Sunday, April 10, 2016

The Inner ear of Paleocene Paleogene Ungulate Protungulatum

The inner ear of Protungulatum (Pan-Euungulata, Mammalia)


Orliac et al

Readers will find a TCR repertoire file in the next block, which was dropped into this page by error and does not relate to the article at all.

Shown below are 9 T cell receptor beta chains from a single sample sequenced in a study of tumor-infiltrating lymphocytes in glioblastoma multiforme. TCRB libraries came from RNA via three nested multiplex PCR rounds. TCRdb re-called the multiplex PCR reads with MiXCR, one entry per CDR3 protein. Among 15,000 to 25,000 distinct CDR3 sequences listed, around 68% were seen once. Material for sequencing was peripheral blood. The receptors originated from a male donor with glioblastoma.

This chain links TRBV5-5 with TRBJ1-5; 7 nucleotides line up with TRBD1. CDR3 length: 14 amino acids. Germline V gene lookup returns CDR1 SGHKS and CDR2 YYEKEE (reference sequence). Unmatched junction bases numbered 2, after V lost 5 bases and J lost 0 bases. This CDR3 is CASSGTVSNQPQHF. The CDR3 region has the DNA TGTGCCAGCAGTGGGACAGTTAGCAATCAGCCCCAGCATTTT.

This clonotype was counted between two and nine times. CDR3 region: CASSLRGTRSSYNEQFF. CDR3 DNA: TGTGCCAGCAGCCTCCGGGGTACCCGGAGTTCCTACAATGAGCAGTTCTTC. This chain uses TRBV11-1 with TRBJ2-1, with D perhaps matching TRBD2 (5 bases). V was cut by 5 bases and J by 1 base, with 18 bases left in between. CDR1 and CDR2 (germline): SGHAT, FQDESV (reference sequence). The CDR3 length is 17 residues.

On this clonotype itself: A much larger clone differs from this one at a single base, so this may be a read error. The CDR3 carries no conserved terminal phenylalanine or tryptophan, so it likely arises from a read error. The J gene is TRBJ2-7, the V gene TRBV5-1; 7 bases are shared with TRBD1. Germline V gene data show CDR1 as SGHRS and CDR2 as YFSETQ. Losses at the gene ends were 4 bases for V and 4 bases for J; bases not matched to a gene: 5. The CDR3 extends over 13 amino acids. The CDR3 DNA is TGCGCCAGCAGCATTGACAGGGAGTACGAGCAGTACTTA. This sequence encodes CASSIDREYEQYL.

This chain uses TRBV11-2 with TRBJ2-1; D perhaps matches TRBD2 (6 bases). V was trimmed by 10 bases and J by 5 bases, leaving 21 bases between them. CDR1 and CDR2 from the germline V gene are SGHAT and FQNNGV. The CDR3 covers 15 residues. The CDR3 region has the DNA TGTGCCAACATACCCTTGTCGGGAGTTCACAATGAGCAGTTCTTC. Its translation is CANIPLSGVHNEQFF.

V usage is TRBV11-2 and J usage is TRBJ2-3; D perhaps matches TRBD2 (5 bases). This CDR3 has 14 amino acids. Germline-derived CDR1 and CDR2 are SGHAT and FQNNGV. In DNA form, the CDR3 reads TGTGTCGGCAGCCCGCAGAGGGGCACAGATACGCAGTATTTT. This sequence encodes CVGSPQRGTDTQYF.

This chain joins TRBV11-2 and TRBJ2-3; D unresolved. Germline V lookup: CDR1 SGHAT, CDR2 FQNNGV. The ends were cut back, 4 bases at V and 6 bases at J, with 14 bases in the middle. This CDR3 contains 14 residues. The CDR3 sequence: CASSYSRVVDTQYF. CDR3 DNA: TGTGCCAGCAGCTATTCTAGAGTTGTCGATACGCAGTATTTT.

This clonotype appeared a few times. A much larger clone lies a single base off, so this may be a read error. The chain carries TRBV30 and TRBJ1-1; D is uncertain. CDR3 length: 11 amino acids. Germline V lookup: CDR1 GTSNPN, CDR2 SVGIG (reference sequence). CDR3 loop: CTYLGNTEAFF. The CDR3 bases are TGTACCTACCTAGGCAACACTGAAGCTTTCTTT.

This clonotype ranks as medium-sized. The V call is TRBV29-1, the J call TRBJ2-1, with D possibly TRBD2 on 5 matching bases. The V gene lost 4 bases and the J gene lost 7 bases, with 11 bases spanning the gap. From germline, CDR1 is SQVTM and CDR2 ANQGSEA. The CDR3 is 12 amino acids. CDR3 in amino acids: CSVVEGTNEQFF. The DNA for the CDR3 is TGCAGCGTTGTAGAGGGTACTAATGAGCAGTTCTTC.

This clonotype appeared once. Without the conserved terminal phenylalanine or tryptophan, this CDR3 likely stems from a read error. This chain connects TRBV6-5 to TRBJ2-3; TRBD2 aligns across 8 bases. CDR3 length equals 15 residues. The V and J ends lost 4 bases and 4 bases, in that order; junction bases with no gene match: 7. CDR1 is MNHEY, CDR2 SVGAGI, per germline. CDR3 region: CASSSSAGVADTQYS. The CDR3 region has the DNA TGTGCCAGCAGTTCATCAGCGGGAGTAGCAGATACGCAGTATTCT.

We present new anatomical details about the bony labyrinth of Protungulatum based on micro CT-scan investigation of an isolated petrosal bone retrieved at the Puercan locality of Bug Creek Anthills and referred to Protungulatum sp. The exceptional state of preservation of the specimen allowed us to reconstruct the very fine details of the inside of the petrosal bone, including the bony labyrinth, the innervation of the vestibule and the innervation and vasculature of the cochlea. Estimation of the auditory capability of Protungulatum based on cochlear morphology indicate that Protungulatum was specialized for high-frequency hearing, with estimated low frequency limits above 1 KHz. Comparisons with Late Cretaceous non-placental eutherians and with early Tertiary pan-euungulates indicate that the bony labyrinth of Protungulatum is closer in general morphology to Mesozoic forms (low coiling and low aspect ratio of the cochlea, posterior orientation of the common crus, dorsal outpocketing of the cochlear fossula), and shares only a few characters with pan-euungulate and euungulate taxa. Interestingly, the bony labyrinth of Protungulatum also shares some morphological features with South American notoungulates and litopterns recently described from Itaboraí, Brazil. These new observations provide new morphological features of potential phylogenetic interest.

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